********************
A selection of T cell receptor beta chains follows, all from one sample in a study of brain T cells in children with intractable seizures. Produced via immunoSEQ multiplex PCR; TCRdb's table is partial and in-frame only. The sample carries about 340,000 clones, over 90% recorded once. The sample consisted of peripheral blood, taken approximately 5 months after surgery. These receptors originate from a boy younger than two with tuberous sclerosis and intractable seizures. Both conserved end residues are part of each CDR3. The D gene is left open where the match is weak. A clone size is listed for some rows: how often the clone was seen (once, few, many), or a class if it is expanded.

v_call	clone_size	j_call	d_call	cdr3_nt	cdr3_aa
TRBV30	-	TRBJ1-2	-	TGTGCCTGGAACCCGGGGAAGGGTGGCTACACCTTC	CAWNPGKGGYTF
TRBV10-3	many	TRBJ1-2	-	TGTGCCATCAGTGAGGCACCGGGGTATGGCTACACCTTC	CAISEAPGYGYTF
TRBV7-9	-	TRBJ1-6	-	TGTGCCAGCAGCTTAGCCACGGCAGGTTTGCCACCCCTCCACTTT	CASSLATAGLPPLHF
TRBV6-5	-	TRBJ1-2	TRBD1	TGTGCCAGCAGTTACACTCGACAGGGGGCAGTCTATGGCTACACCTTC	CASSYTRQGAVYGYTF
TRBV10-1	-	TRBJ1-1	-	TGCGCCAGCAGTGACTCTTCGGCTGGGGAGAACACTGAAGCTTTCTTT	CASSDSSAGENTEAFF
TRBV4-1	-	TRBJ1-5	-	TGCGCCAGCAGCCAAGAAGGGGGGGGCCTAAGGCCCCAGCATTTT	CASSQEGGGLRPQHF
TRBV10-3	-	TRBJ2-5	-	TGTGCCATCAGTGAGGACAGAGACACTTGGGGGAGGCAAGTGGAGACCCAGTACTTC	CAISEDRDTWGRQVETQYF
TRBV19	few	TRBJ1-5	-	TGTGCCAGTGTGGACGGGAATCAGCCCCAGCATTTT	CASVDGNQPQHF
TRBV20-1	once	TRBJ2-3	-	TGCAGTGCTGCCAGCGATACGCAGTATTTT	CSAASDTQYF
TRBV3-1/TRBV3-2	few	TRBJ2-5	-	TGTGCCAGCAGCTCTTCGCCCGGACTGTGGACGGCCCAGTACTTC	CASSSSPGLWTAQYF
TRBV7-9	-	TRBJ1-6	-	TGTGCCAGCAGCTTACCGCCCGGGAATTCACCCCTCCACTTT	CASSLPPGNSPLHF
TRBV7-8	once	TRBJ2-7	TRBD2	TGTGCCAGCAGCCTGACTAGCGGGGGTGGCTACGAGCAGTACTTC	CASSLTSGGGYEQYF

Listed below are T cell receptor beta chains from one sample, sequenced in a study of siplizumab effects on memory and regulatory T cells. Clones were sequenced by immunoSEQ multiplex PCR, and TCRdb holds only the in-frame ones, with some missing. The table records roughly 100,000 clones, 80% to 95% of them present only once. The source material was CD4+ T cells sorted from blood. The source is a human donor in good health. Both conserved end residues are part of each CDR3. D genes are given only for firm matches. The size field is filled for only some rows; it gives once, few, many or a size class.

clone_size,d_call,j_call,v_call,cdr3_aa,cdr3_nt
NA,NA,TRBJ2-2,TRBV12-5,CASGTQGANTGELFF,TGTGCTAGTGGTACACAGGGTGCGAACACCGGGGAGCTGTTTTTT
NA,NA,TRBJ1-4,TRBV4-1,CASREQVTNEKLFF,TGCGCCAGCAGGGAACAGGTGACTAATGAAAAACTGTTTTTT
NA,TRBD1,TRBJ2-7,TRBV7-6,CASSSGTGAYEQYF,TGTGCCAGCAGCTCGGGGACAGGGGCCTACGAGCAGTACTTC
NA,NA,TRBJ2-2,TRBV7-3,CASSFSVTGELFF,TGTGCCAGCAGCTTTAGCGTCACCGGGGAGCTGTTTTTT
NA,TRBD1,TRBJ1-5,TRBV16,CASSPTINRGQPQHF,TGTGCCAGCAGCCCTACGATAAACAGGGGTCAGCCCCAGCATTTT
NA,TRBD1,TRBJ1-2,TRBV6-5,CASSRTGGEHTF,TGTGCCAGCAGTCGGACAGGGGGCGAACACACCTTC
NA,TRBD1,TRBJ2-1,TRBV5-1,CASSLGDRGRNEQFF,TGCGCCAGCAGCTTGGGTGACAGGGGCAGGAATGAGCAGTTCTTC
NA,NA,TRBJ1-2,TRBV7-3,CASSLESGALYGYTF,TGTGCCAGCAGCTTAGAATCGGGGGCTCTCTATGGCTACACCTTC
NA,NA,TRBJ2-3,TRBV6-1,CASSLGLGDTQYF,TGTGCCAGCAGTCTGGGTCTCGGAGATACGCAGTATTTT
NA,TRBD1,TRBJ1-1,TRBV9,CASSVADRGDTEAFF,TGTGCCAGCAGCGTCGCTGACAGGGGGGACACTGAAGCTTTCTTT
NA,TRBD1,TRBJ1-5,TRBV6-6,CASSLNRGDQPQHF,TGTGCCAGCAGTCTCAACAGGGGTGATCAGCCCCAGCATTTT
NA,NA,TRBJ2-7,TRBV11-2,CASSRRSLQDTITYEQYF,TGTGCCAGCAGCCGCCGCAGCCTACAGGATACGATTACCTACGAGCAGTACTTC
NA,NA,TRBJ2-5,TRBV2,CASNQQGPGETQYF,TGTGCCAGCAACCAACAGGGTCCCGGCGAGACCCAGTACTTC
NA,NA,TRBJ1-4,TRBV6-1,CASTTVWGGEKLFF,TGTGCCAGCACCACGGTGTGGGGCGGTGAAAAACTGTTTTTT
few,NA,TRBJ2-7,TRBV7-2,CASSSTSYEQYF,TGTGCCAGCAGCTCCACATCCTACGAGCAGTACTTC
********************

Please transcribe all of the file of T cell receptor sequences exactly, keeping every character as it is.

A selection of T cell receptor beta chains follows, all from one sample in a study of brain T cells in children with intractable seizures. Produced via immunoSEQ multiplex PCR; TCRdb's table is partial and in-frame only. The sample carries about 340,000 clones, over 90% recorded once. The sample consisted of peripheral blood, taken approximately 5 months after surgery. These receptors originate from a boy younger than two with tuberous sclerosis and intractable seizures. Both conserved end residues are part of each CDR3. The D gene is left open where the match is weak. A clone size is listed for some rows: how often the clone was seen (once, few, many), or a class if it is expanded.

v_call	clone_size	j_call	d_call	cdr3_nt	cdr3_aa
TRBV30	-	TRBJ1-2	-	TGTGCCTGGAACCCGGGGAAGGGTGGCTACACCTTC	CAWNPGKGGYTF
TRBV10-3	many	TRBJ1-2	-	TGTGCCATCAGTGAGGCACCGGGGTATGGCTACACCTTC	CAISEAPGYGYTF
TRBV7-9	-	TRBJ1-6	-	TGTGCCAGCAGCTTAGCCACGGCAGGTTTGCCACCCCTCCACTTT	CASSLATAGLPPLHF
TRBV6-5	-	TRBJ1-2	TRBD1	TGTGCCAGCAGTTACACTCGACAGGGGGCAGTCTATGGCTACACCTTC	CASSYTRQGAVYGYTF
TRBV10-1	-	TRBJ1-1	-	TGCGCCAGCAGTGACTCTTCGGCTGGGGAGAACACTGAAGCTTTCTTT	CASSDSSAGENTEAFF
TRBV4-1	-	TRBJ1-5	-	TGCGCCAGCAGCCAAGAAGGGGGGGGCCTAAGGCCCCAGCATTTT	CASSQEGGGLRPQHF
TRBV10-3	-	TRBJ2-5	-	TGTGCCATCAGTGAGGACAGAGACACTTGGGGGAGGCAAGTGGAGACCCAGTACTTC	CAISEDRDTWGRQVETQYF
TRBV19	few	TRBJ1-5	-	TGTGCCAGTGTGGACGGGAATCAGCCCCAGCATTTT	CASVDGNQPQHF
TRBV20-1	once	TRBJ2-3	-	TGCAGTGCTGCCAGCGATACGCAGTATTTT	CSAASDTQYF
TRBV3-1/TRBV3-2	few	TRBJ2-5	-	TGTGCCAGCAGCTCTTCGCCCGGACTGTGGACGGCCCAGTACTTC	CASSSSPGLWTAQYF
TRBV7-9	-	TRBJ1-6	-	TGTGCCAGCAGCTTACCGCCCGGGAATTCACCCCTCCACTTT	CASSLPPGNSPLHF
TRBV7-8	once	TRBJ2-7	TRBD2	TGTGCCAGCAGCCTGACTAGCGGGGGTGGCTACGAGCAGTACTTC	CASSLTSGGGYEQYF

Listed below are T cell receptor beta chains from one sample, sequenced in a study of siplizumab effects on memory and regulatory T cells. Clones were sequenced by immunoSEQ multiplex PCR, and TCRdb holds only the in-frame ones, with some missing. The table records roughly 100,000 clones, 80% to 95% of them present only once. The source material was CD4+ T cells sorted from blood. The source is a human donor in good health. Both conserved end residues are part of each CDR3. D genes are given only for firm matches. The size field is filled for only some rows; it gives once, few, many or a size class.

clone_size,d_call,j_call,v_call,cdr3_aa,cdr3_nt
NA,NA,TRBJ2-2,TRBV12-5,CASGTQGANTGELFF,TGTGCTAGTGGTACACAGGGTGCGAACACCGGGGAGCTGTTTTTT
NA,NA,TRBJ1-4,TRBV4-1,CASREQVTNEKLFF,TGCGCCAGCAGGGAACAGGTGACTAATGAAAAACTGTTTTTT
NA,TRBD1,TRBJ2-7,TRBV7-6,CASSSGTGAYEQYF,TGTGCCAGCAGCTCGGGGACAGGGGCCTACGAGCAGTACTTC
NA,NA,TRBJ2-2,TRBV7-3,CASSFSVTGELFF,TGTGCCAGCAGCTTTAGCGTCACCGGGGAGCTGTTTTTT
NA,TRBD1,TRBJ1-5,TRBV16,CASSPTINRGQPQHF,TGTGCCAGCAGCCCTACGATAAACAGGGGTCAGCCCCAGCATTTT
NA,TRBD1,TRBJ1-2,TRBV6-5,CASSRTGGEHTF,TGTGCCAGCAGTCGGACAGGGGGCGAACACACCTTC
NA,TRBD1,TRBJ2-1,TRBV5-1,CASSLGDRGRNEQFF,TGCGCCAGCAGCTTGGGTGACAGGGGCAGGAATGAGCAGTTCTTC
NA,NA,TRBJ1-2,TRBV7-3,CASSLESGALYGYTF,TGTGCCAGCAGCTTAGAATCGGGGGCTCTCTATGGCTACACCTTC
NA,NA,TRBJ2-3,TRBV6-1,CASSLGLGDTQYF,TGTGCCAGCAGTCTGGGTCTCGGAGATACGCAGTATTTT
NA,TRBD1,TRBJ1-1,TRBV9,CASSVADRGDTEAFF,TGTGCCAGCAGCGTCGCTGACAGGGGGGACACTGAAGCTTTCTTT
NA,TRBD1,TRBJ1-5,TRBV6-6,CASSLNRGDQPQHF,TGTGCCAGCAGTCTCAACAGGGGTGATCAGCCCCAGCATTTT
NA,NA,TRBJ2-7,TRBV11-2,CASSRRSLQDTITYEQYF,TGTGCCAGCAGCCGCCGCAGCCTACAGGATACGATTACCTACGAGCAGTACTTC
NA,NA,TRBJ2-5,TRBV2,CASNQQGPGETQYF,TGTGCCAGCAACCAACAGGGTCCCGGCGAGACCCAGTACTTC
NA,NA,TRBJ1-4,TRBV6-1,CASTTVWGGEKLFF,TGTGCCAGCACCACGGTGTGGGGCGGTGAAAAACTGTTTTTT
few,NA,TRBJ2-7,TRBV7-2,CASSSTSYEQYF,TGTGCCAGCAGCTCCACATCCTACGAGCAGTACTTC